Standing Watch

Huntington Beach establishes new commission for Harbour

Southern California’s often-overlooked waterfront will finally have an oversight committee.

HUNTINGTON BEACH — It’s not quite a new Sheriff in town but Huntington Harbour will finally have a formalized oversight committee addressing day-to-day issues at one of the most overlooked boating destinations in Southern California.

The city of Huntington Beach recently voted to establish a Harbor Commission for the Huntington Harbour area. Its purpose would be advisory, with members of the commission providing advice to the City Council on infrastructure, safety, water quality and Municipal Code amendments.

Sitting on the commission would be seven members, approved by Huntington Beach’s City Council. Two council liaisons would also serve on the commission. Each commissioner’s term would last for four years; all commissioners are limited to serving two terms.

The issues commissioners would discuss and deliberate are no different than any other advisory board of its type would encounter: dredging, water use, watercraft and vessel operation, capital improvements and long-range planning.

Huntington Beach’s decision to create an advisory board to oversee the harbor area is a long time coming. Huntington Harbour is the last waterfront venue in Southern California to not have some sort of formal committee or agency advising on or governing issues affecting the waterfront. Orange County’s northernmost harbor, of course, is quite unique. Many of the slips and docks at the waterfront venue are attached to private residences. Local boaters have to navigate through a national wildlife refuge a naval weapons station en route to the open ocean.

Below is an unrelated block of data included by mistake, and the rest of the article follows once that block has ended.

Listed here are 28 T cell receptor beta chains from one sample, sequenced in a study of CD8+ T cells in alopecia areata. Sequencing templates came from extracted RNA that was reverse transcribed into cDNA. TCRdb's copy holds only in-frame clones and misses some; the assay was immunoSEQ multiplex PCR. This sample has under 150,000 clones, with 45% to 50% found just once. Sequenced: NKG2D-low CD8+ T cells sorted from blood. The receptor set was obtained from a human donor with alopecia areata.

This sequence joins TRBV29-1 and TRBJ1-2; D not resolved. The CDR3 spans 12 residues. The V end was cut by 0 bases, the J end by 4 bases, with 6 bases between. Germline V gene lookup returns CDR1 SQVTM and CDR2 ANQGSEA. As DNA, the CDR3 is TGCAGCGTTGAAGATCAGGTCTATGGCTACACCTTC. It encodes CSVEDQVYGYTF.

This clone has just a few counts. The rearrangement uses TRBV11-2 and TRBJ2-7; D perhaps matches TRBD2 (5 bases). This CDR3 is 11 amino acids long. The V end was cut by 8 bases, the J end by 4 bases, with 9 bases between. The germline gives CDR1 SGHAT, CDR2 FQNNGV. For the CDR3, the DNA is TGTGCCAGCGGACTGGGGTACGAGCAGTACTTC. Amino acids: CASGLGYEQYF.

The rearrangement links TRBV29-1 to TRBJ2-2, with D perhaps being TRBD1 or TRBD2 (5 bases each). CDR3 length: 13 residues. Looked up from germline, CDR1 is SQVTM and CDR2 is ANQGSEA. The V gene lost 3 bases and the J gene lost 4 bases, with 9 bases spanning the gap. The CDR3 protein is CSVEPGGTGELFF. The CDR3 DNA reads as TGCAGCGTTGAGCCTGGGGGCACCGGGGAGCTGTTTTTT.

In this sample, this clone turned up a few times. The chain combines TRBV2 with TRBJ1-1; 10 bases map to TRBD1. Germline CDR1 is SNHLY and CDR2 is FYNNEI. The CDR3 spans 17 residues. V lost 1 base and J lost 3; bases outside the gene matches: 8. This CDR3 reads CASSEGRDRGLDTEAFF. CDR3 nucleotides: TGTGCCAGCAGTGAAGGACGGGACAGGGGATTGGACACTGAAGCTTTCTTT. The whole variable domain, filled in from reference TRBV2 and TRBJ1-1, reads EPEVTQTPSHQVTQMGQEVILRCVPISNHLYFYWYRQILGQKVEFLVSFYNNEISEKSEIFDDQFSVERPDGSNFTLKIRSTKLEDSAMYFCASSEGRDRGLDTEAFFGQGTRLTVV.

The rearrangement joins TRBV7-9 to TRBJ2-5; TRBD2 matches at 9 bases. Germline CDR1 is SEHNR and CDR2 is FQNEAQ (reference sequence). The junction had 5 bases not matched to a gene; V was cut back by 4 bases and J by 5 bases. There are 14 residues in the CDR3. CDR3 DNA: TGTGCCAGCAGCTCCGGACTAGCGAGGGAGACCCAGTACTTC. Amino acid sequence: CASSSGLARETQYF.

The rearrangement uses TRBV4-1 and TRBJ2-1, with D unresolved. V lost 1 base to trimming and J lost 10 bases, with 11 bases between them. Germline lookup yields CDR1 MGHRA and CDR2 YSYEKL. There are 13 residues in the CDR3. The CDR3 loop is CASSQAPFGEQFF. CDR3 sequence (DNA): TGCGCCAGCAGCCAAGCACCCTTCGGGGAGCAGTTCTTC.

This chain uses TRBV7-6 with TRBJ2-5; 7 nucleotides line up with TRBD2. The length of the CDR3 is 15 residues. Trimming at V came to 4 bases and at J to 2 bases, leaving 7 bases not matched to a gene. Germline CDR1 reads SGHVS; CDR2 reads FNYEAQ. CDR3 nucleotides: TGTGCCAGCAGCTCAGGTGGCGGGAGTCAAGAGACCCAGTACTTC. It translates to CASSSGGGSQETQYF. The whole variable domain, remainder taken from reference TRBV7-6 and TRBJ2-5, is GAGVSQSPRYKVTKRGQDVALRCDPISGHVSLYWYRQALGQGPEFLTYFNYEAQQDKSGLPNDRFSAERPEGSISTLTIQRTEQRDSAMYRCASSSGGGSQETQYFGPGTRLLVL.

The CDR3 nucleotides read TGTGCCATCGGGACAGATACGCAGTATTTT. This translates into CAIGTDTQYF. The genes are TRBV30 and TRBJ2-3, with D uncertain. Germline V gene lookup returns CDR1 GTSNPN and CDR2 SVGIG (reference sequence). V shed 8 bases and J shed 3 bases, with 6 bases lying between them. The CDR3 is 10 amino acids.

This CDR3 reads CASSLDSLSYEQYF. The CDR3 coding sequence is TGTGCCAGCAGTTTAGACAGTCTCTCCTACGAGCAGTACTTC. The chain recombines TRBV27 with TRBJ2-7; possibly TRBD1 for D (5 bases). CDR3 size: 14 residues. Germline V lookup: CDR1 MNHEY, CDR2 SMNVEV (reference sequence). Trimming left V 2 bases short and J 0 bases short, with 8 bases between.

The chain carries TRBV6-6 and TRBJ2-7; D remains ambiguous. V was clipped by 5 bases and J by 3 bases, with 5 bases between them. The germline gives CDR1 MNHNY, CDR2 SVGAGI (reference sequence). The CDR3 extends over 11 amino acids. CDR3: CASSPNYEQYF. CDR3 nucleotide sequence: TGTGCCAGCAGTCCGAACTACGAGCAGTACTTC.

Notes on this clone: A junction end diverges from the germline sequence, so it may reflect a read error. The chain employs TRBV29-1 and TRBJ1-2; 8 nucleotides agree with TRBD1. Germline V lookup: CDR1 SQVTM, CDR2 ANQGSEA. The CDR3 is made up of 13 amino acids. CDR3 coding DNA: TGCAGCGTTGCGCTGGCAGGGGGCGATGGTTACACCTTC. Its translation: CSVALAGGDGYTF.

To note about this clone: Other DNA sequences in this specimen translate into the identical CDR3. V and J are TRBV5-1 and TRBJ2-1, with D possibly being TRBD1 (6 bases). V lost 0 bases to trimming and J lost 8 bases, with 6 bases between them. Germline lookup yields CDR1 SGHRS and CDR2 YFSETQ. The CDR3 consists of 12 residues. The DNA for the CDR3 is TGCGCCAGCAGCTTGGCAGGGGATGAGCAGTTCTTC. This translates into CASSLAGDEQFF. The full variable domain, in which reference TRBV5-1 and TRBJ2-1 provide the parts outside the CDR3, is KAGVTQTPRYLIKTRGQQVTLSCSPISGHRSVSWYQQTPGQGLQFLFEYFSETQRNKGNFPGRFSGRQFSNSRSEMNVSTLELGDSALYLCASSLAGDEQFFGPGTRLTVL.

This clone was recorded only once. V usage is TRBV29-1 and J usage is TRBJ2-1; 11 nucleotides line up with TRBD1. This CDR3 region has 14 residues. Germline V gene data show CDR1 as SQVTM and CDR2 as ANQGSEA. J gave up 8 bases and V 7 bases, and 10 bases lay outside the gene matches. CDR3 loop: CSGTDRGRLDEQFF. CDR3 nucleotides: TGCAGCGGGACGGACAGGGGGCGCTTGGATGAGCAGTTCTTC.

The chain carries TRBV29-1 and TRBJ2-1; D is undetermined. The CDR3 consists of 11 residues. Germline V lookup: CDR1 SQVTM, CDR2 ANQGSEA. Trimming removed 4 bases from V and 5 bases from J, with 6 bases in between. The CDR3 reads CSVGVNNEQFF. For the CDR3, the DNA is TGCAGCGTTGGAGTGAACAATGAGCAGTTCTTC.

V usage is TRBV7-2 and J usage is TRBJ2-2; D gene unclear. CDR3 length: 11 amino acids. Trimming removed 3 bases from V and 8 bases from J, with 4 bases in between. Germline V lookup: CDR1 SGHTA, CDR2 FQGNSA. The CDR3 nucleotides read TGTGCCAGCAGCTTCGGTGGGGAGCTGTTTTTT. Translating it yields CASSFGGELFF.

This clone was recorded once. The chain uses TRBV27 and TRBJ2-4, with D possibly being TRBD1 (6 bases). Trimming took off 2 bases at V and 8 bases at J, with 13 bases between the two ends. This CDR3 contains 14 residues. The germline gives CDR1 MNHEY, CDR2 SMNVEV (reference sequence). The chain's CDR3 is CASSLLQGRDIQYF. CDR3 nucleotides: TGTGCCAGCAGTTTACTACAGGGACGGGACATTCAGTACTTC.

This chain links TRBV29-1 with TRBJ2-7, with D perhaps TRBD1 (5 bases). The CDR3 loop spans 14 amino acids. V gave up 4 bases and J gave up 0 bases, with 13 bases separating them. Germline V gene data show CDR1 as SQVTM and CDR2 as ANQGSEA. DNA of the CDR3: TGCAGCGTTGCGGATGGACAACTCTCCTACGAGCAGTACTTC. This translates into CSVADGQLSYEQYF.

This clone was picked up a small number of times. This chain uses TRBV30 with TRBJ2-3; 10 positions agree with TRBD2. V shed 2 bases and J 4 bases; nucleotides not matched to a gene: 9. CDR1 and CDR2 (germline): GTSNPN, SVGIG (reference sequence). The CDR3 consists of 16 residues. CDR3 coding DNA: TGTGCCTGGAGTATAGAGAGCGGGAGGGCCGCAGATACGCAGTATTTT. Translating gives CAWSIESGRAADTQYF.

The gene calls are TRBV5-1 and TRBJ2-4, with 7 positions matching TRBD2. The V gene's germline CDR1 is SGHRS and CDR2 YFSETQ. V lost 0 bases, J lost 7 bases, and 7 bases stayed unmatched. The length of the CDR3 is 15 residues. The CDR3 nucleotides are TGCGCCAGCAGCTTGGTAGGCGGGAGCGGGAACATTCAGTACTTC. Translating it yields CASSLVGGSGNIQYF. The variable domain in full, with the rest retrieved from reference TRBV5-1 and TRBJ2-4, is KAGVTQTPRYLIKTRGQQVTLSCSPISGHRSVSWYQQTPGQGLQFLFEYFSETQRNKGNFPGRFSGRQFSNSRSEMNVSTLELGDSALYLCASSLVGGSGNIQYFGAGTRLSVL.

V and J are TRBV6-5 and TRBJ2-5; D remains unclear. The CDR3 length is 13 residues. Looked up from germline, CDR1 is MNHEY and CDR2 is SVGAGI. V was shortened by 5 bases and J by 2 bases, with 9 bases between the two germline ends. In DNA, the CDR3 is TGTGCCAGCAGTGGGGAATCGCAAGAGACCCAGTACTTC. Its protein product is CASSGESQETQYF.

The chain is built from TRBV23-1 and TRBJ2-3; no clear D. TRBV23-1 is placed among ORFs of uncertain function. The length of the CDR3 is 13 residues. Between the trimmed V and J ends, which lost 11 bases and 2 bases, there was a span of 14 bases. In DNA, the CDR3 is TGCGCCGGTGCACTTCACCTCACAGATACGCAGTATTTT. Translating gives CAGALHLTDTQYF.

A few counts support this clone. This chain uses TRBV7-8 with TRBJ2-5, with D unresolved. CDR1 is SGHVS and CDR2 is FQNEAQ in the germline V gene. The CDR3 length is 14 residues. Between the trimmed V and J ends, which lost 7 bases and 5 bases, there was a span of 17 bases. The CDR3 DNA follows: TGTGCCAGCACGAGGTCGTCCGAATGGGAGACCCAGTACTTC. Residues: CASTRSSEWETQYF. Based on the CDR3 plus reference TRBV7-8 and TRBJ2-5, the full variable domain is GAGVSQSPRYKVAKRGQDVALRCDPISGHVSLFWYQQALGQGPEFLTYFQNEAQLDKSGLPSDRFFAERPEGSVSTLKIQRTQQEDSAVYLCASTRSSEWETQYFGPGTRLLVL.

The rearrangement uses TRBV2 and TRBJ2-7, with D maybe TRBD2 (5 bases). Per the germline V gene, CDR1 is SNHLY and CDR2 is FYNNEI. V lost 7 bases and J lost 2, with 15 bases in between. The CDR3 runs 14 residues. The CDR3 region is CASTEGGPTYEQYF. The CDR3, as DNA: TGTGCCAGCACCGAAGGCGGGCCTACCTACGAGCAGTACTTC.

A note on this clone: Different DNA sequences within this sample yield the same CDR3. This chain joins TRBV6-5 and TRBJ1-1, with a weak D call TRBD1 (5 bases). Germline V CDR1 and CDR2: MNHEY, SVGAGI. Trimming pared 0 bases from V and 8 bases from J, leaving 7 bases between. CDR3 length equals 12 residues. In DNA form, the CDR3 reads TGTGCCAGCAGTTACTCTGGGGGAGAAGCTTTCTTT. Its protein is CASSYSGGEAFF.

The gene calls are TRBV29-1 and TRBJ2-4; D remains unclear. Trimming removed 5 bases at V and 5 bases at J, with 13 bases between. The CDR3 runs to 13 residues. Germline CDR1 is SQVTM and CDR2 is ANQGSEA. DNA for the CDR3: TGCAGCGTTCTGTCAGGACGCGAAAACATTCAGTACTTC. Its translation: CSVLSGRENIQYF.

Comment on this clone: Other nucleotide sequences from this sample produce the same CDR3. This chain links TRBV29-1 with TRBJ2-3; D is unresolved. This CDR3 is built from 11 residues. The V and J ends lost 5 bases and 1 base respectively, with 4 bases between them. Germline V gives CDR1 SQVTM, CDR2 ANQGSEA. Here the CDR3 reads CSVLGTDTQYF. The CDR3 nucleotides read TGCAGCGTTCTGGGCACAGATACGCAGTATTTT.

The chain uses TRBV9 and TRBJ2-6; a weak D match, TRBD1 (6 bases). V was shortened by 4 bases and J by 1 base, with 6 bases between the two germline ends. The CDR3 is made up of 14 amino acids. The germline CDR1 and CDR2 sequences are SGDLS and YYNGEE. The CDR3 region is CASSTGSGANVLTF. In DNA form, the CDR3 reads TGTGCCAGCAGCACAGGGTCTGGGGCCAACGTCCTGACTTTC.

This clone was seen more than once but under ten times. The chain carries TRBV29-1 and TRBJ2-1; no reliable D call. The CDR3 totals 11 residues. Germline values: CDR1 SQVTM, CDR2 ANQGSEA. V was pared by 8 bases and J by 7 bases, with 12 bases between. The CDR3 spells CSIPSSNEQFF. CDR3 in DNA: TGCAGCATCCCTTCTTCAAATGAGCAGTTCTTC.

Through it all Huntington Harbour might be closest thing to an undiscovered frontier. The Log, to be sure, rarely covers the happenings or musings of Huntington Harbour, save for the one-time cover story on watercraft/vessel safety or occasional piece on Christmas boat parades.

Perhaps the creation of a Huntington Harbour Harbor Commission means stories about Orange County’s northernmost waterfront will finally earn some steady coverage in The Log. We’ll obviously learn more about this outpost of a harbor as the commission begins to take shape in 2019, but let this news also serve as a reminder of what the other harbors in Southern California already have – a forum to air grievances, discuss policy and otherwise participate in the public process. (This is not to say Huntington Harbour boaters haven’t had a public process to participate in, though local boaters haven’t had a dedicated committee or commission dedicated to them as their counterparts up and down the Southern California coast.)

It’s quite intriguing, really, how Huntington Harbour could have went this long without a dedicated advisory board or committee to give policymakers input on what matters most to local users of the north Orange County waterfront. Huntington Harbour boaters and watercraft users will certainly have their own set of issues to address with the new harbor commission, once it’s officially formed and operational.